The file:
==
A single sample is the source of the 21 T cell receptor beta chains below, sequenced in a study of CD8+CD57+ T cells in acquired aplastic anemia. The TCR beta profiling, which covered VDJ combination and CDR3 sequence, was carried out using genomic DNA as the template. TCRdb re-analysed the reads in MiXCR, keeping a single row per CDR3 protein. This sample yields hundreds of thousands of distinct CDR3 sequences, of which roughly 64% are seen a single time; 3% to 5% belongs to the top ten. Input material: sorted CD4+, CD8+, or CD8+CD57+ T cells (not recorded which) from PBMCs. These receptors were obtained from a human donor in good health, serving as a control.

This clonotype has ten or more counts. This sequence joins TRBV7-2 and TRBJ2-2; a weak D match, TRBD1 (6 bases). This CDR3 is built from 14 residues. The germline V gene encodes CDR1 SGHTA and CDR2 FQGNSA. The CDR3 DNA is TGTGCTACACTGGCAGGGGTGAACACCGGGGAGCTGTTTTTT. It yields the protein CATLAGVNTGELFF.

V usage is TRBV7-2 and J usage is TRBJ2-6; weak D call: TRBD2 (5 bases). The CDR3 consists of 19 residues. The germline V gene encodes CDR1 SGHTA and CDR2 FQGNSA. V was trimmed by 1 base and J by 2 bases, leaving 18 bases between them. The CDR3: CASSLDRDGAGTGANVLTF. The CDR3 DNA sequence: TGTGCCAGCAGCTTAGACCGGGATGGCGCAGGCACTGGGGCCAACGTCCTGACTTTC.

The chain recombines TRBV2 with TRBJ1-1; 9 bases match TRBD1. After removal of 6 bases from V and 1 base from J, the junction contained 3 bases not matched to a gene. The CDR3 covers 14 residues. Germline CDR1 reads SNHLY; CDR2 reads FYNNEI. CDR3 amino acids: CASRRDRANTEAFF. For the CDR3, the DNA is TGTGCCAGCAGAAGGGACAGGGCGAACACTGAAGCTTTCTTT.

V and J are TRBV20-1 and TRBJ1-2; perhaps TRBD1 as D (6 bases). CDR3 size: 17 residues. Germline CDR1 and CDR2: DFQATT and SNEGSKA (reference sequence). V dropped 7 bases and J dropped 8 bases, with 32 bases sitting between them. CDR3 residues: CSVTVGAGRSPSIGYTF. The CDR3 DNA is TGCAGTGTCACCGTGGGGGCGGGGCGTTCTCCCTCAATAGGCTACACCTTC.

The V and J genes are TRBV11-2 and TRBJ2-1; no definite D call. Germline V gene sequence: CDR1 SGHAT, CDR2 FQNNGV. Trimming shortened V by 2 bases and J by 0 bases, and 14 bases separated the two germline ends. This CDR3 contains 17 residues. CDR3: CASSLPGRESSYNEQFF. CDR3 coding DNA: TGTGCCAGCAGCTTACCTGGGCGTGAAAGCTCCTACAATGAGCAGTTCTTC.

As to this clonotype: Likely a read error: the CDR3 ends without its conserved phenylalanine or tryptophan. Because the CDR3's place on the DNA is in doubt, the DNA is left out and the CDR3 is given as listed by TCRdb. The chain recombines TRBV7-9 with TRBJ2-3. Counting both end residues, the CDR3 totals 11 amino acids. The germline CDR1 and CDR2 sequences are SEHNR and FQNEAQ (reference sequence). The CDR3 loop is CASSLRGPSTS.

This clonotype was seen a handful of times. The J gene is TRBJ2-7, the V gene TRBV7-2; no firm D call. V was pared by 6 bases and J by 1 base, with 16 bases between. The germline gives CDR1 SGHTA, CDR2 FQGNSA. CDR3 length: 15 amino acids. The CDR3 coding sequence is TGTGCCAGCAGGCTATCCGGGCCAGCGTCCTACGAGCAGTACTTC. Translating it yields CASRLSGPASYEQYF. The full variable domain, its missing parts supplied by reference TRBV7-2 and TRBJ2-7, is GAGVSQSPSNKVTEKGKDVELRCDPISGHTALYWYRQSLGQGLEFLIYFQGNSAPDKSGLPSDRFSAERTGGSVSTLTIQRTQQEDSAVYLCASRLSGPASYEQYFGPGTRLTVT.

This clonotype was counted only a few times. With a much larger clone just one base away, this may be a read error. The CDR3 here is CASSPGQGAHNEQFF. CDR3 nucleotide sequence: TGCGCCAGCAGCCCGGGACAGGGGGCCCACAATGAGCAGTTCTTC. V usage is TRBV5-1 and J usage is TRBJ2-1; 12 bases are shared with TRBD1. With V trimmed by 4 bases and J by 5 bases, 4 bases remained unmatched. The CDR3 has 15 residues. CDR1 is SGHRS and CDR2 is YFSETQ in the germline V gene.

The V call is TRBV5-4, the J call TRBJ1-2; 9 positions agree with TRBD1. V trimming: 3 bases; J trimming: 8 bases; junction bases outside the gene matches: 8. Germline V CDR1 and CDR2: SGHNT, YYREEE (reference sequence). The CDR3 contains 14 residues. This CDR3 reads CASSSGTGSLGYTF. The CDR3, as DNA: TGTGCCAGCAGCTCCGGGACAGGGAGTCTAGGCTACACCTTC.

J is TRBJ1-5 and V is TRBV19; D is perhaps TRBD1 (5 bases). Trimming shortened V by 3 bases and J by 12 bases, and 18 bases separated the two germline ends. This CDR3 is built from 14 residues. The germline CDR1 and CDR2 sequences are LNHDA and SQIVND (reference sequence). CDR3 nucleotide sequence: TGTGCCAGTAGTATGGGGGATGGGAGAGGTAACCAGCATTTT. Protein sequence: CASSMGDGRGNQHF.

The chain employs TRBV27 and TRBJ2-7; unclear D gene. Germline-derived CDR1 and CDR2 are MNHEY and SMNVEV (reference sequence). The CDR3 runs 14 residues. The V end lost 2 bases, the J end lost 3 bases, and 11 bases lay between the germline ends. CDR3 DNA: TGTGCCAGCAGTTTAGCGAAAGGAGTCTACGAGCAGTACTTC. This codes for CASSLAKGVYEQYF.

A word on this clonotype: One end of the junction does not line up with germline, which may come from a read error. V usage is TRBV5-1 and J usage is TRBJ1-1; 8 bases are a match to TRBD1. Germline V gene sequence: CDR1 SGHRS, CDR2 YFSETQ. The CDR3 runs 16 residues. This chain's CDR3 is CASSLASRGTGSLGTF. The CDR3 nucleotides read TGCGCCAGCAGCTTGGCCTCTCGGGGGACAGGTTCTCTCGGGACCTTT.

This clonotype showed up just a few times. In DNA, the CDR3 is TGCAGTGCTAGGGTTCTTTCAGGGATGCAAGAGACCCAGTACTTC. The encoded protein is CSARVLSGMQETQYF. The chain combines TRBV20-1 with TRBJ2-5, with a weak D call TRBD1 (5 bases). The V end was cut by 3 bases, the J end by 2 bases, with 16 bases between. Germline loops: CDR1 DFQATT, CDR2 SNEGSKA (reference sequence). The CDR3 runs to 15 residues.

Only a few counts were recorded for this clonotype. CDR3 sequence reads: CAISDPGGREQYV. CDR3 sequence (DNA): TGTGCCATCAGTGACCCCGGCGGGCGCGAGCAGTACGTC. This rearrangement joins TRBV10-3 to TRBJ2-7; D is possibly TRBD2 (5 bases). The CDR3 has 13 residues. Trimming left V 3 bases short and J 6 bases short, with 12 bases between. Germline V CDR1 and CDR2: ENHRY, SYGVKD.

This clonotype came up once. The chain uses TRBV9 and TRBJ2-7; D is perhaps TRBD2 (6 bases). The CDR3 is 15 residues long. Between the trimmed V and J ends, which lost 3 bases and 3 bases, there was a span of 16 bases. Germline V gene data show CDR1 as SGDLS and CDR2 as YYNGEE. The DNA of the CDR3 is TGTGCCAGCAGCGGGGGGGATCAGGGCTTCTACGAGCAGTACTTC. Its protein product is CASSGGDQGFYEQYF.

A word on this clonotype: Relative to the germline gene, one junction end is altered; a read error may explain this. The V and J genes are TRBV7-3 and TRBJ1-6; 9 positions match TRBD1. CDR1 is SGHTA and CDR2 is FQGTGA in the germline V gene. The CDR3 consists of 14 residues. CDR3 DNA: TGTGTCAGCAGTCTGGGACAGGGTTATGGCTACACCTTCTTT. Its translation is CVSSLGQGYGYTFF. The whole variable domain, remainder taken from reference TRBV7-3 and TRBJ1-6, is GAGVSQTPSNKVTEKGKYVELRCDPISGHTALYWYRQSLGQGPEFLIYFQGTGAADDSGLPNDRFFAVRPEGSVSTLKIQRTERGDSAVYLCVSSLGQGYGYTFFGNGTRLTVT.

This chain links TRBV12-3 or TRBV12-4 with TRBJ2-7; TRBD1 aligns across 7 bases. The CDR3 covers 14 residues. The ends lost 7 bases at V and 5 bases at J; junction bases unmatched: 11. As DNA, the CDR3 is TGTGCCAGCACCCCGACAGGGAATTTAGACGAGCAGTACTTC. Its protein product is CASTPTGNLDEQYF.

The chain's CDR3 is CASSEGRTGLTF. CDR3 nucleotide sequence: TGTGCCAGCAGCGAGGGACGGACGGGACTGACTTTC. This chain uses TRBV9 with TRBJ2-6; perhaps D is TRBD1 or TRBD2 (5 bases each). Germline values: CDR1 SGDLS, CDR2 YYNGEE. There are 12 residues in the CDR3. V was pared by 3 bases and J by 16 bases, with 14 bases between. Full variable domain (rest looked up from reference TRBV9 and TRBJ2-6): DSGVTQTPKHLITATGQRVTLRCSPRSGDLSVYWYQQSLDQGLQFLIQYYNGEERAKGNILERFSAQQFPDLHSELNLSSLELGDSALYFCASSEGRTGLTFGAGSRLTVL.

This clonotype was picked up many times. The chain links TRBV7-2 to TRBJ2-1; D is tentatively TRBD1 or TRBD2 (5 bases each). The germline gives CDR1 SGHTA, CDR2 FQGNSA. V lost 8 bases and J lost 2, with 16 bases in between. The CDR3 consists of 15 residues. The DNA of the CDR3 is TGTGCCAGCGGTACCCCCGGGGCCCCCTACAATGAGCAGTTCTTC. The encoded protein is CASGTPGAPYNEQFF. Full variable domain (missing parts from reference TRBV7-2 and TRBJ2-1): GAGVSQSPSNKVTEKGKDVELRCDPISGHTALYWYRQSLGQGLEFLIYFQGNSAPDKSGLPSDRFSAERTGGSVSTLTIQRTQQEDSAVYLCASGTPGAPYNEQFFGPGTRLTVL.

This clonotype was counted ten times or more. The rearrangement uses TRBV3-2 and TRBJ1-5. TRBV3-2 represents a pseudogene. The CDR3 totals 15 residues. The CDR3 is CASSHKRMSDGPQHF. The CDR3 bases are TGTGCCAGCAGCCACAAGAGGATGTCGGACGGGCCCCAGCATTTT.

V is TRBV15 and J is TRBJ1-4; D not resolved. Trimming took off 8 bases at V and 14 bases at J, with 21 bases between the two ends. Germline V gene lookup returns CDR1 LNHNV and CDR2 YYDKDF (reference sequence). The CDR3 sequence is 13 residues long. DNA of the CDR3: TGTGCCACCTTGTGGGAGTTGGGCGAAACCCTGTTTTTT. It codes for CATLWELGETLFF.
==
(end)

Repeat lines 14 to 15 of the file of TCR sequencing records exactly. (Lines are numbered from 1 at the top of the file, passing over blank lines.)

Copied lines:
This clonotype showed up just a few times. In DNA, the CDR3 is TGCAGTGCTAGGGTTCTTTCAGGGATGCAAGAGACCCAGTACTTC. The encoded protein is CSARVLSGMQETQYF. The chain combines TRBV20-1 with TRBJ2-5, with a weak D call TRBD1 (5 bases). The V end was cut by 3 bases, the J end by 2 bases, with 16 bases between. Germline loops: CDR1 DFQATT, CDR2 SNEGSKA (reference sequence). The CDR3 runs to 15 residues.

Only a few counts were recorded for this clonotype. CDR3 sequence reads: CAISDPGGREQYV. CDR3 sequence (DNA): TGTGCCATCAGTGACCCCGGCGGGCGCGAGCAGTACGTC. This rearrangement joins TRBV10-3 to TRBJ2-7; D is possibly TRBD2 (5 bases). The CDR3 has 13 residues. Trimming left V 3 bases short and J 6 bases short, with 12 bases between. Germline V CDR1 and CDR2: ENHRY, SYGVKD.